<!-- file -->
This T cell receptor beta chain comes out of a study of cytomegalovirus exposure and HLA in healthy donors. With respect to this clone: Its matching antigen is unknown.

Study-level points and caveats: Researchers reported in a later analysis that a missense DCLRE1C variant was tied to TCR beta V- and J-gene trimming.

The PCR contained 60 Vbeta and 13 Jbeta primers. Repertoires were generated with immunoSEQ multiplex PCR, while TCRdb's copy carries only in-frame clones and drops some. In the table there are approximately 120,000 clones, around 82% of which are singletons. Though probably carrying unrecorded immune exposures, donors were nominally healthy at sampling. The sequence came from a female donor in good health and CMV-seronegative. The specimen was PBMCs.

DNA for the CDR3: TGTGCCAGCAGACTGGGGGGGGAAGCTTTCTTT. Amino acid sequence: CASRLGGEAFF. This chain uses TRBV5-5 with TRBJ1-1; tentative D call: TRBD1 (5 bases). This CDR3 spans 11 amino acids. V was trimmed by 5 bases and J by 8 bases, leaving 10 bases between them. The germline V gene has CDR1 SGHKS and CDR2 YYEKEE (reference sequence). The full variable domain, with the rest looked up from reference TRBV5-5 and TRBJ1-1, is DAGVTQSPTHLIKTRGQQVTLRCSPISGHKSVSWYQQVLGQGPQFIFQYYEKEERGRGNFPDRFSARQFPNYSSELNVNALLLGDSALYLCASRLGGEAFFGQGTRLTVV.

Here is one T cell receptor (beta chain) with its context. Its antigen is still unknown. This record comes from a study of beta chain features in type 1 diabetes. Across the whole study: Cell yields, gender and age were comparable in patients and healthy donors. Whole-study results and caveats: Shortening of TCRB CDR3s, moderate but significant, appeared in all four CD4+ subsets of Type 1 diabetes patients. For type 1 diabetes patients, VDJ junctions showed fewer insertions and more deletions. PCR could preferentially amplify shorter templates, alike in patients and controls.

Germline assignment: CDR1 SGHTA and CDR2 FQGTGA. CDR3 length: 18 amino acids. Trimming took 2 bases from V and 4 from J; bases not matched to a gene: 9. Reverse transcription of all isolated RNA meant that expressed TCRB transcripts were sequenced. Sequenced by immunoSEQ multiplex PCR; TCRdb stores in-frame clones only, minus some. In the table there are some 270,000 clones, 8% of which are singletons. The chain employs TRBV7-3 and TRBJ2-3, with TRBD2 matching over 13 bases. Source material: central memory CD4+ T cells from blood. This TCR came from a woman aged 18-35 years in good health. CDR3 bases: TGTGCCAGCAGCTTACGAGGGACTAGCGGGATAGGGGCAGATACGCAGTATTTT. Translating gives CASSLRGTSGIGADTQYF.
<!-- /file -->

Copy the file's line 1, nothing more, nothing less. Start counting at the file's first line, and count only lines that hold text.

This T cell receptor beta chain comes out of a study of cytomegalovirus exposure and HLA in healthy donors. With respect to this clone: Its matching antigen is unknown.